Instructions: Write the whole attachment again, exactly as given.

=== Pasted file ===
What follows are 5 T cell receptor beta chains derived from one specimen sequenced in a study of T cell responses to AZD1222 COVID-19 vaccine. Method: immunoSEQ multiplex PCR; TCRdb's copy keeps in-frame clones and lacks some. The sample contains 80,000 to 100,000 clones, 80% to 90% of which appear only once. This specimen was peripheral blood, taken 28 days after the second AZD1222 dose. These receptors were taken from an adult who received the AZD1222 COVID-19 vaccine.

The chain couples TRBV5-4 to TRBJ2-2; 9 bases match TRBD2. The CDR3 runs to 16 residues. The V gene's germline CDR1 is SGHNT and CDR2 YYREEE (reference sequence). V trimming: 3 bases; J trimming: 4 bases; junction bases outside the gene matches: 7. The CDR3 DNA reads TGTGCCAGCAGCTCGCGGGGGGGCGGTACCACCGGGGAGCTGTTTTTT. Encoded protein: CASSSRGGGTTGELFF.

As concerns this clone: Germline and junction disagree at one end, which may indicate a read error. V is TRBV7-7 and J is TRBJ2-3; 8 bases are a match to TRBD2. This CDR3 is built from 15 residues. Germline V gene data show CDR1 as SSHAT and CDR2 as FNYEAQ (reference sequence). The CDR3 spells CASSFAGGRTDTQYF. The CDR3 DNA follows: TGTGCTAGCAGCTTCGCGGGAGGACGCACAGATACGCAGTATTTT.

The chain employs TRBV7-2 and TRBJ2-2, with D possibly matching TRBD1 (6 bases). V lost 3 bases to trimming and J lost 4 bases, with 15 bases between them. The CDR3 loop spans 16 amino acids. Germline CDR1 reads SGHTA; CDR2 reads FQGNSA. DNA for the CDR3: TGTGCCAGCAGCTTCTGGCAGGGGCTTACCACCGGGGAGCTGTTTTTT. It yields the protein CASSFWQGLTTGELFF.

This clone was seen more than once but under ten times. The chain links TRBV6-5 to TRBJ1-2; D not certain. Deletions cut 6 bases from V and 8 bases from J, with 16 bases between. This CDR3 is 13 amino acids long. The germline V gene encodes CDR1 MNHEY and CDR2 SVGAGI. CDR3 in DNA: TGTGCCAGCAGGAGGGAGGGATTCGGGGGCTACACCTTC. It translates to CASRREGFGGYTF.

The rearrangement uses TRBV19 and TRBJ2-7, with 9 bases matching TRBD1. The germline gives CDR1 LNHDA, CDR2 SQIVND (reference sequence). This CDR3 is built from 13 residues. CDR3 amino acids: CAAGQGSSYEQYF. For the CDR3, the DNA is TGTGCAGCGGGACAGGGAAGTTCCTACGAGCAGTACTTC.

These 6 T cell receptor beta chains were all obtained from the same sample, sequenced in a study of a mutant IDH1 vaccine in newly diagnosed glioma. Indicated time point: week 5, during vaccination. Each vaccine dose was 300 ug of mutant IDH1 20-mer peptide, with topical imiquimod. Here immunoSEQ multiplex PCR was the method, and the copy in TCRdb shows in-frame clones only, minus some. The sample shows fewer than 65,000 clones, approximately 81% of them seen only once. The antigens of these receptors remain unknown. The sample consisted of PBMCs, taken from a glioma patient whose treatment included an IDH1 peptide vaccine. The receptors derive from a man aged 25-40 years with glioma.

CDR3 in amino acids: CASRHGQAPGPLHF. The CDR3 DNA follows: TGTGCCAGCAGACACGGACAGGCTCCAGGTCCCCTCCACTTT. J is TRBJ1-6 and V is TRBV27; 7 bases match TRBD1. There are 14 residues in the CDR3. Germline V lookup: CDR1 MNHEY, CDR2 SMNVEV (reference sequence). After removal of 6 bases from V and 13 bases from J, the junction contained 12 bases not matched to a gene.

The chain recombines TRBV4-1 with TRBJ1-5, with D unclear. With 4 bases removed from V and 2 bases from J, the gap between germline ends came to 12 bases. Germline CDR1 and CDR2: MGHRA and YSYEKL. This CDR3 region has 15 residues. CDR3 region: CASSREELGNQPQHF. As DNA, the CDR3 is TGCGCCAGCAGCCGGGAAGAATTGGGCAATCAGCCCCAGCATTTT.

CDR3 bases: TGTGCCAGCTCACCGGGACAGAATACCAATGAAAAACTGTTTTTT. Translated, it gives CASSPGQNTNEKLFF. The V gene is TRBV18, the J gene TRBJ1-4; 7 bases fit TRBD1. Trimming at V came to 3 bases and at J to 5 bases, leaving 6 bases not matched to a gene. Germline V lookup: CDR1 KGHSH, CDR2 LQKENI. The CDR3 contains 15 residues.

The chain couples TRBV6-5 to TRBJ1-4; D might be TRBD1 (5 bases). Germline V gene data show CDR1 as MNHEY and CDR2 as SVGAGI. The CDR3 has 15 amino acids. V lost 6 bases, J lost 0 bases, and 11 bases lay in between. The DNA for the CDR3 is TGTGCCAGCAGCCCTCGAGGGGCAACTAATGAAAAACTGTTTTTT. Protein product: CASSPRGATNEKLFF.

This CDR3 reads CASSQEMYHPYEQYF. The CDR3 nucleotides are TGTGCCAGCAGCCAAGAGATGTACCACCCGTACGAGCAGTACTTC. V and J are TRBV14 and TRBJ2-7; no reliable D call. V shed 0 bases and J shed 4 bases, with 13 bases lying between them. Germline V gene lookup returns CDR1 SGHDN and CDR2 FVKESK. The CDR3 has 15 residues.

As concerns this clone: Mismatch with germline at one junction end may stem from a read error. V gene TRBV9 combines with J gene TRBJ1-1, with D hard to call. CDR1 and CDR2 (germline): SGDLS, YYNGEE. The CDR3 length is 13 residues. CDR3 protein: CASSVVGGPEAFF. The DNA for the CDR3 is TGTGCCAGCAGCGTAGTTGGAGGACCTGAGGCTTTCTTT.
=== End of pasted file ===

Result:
What follows are 5 T cell receptor beta chains derived from one specimen sequenced in a study of T cell responses to AZD1222 COVID-19 vaccine. Method: immunoSEQ multiplex PCR; TCRdb's copy keeps in-frame clones and lacks some. The sample contains 80,000 to 100,000 clones, 80% to 90% of which appear only once. This specimen was peripheral blood, taken 28 days after the second AZD1222 dose. These receptors were taken from an adult who received the AZD1222 COVID-19 vaccine.

The chain couples TRBV5-4 to TRBJ2-2; 9 bases match TRBD2. The CDR3 runs to 16 residues. The V gene's germline CDR1 is SGHNT and CDR2 YYREEE (reference sequence). V trimming: 3 bases; J trimming: 4 bases; junction bases outside the gene matches: 7. The CDR3 DNA reads TGTGCCAGCAGCTCGCGGGGGGGCGGTACCACCGGGGAGCTGTTTTTT. Encoded protein: CASSSRGGGTTGELFF.

As concerns this clone: Germline and junction disagree at one end, which may indicate a read error. V is TRBV7-7 and J is TRBJ2-3; 8 bases are a match to TRBD2. This CDR3 is built from 15 residues. Germline V gene data show CDR1 as SSHAT and CDR2 as FNYEAQ (reference sequence). The CDR3 spells CASSFAGGRTDTQYF. The CDR3 DNA follows: TGTGCTAGCAGCTTCGCGGGAGGACGCACAGATACGCAGTATTTT.

The chain employs TRBV7-2 and TRBJ2-2, with D possibly matching TRBD1 (6 bases). V lost 3 bases to trimming and J lost 4 bases, with 15 bases between them. The CDR3 loop spans 16 amino acids. Germline CDR1 reads SGHTA; CDR2 reads FQGNSA. DNA for the CDR3: TGTGCCAGCAGCTTCTGGCAGGGGCTTACCACCGGGGAGCTGTTTTTT. It yields the protein CASSFWQGLTTGELFF.

This clone was seen more than once but under ten times. The chain links TRBV6-5 to TRBJ1-2; D not certain. Deletions cut 6 bases from V and 8 bases from J, with 16 bases between. This CDR3 is 13 amino acids long. The germline V gene encodes CDR1 MNHEY and CDR2 SVGAGI. CDR3 in DNA: TGTGCCAGCAGGAGGGAGGGATTCGGGGGCTACACCTTC. It translates to CASRREGFGGYTF.

The rearrangement uses TRBV19 and TRBJ2-7, with 9 bases matching TRBD1. The germline gives CDR1 LNHDA, CDR2 SQIVND (reference sequence). This CDR3 is built from 13 residues. CDR3 amino acids: CAAGQGSSYEQYF. For the CDR3, the DNA is TGTGCAGCGGGACAGGGAAGTTCCTACGAGCAGTACTTC.

These 6 T cell receptor beta chains were all obtained from the same sample, sequenced in a study of a mutant IDH1 vaccine in newly diagnosed glioma. Indicated time point: week 5, during vaccination. Each vaccine dose was 300 ug of mutant IDH1 20-mer peptide, with topical imiquimod. Here immunoSEQ multiplex PCR was the method, and the copy in TCRdb shows in-frame clones only, minus some. The sample shows fewer than 65,000 clones, approximately 81% of them seen only once. The antigens of these receptors remain unknown. The sample consisted of PBMCs, taken from a glioma patient whose treatment included an IDH1 peptide vaccine. The receptors derive from a man aged 25-40 years with glioma.

CDR3 in amino acids: CASRHGQAPGPLHF. The CDR3 DNA follows: TGTGCCAGCAGACACGGACAGGCTCCAGGTCCCCTCCACTTT. J is TRBJ1-6 and V is TRBV27; 7 bases match TRBD1. There are 14 residues in the CDR3. Germline V lookup: CDR1 MNHEY, CDR2 SMNVEV (reference sequence). After removal of 6 bases from V and 13 bases from J, the junction contained 12 bases not matched to a gene.

The chain recombines TRBV4-1 with TRBJ1-5, with D unclear. With 4 bases removed from V and 2 bases from J, the gap between germline ends came to 12 bases. Germline CDR1 and CDR2: MGHRA and YSYEKL. This CDR3 region has 15 residues. CDR3 region: CASSREELGNQPQHF. As DNA, the CDR3 is TGCGCCAGCAGCCGGGAAGAATTGGGCAATCAGCCCCAGCATTTT.

CDR3 bases: TGTGCCAGCTCACCGGGACAGAATACCAATGAAAAACTGTTTTTT. Translated, it gives CASSPGQNTNEKLFF. The V gene is TRBV18, the J gene TRBJ1-4; 7 bases fit TRBD1. Trimming at V came to 3 bases and at J to 5 bases, leaving 6 bases not matched to a gene. Germline V lookup: CDR1 KGHSH, CDR2 LQKENI. The CDR3 contains 15 residues.

The chain couples TRBV6-5 to TRBJ1-4; D might be TRBD1 (5 bases). Germline V gene data show CDR1 as MNHEY and CDR2 as SVGAGI. The CDR3 has 15 amino acids. V lost 6 bases, J lost 0 bases, and 11 bases lay in between. The DNA for the CDR3 is TGTGCCAGCAGCCCTCGAGGGGCAACTAATGAAAAACTGTTTTTT. Protein product: CASSPRGATNEKLFF.

This CDR3 reads CASSQEMYHPYEQYF. The CDR3 nucleotides are TGTGCCAGCAGCCAAGAGATGTACCACCCGTACGAGCAGTACTTC. V and J are TRBV14 and TRBJ2-7; no reliable D call. V shed 0 bases and J shed 4 bases, with 13 bases lying between them. Germline V gene lookup returns CDR1 SGHDN and CDR2 FVKESK. The CDR3 has 15 residues.

As concerns this clone: Mismatch with germline at one junction end may stem from a read error. V gene TRBV9 combines with J gene TRBJ1-1, with D hard to call. CDR1 and CDR2 (germline): SGDLS, YYNGEE. The CDR3 length is 13 residues. CDR3 protein: CASSVVGGPEAFF. The DNA for the CDR3 is TGTGCCAGCAGCGTAGTTGGAGGACCTGAGGCTTTCTTT.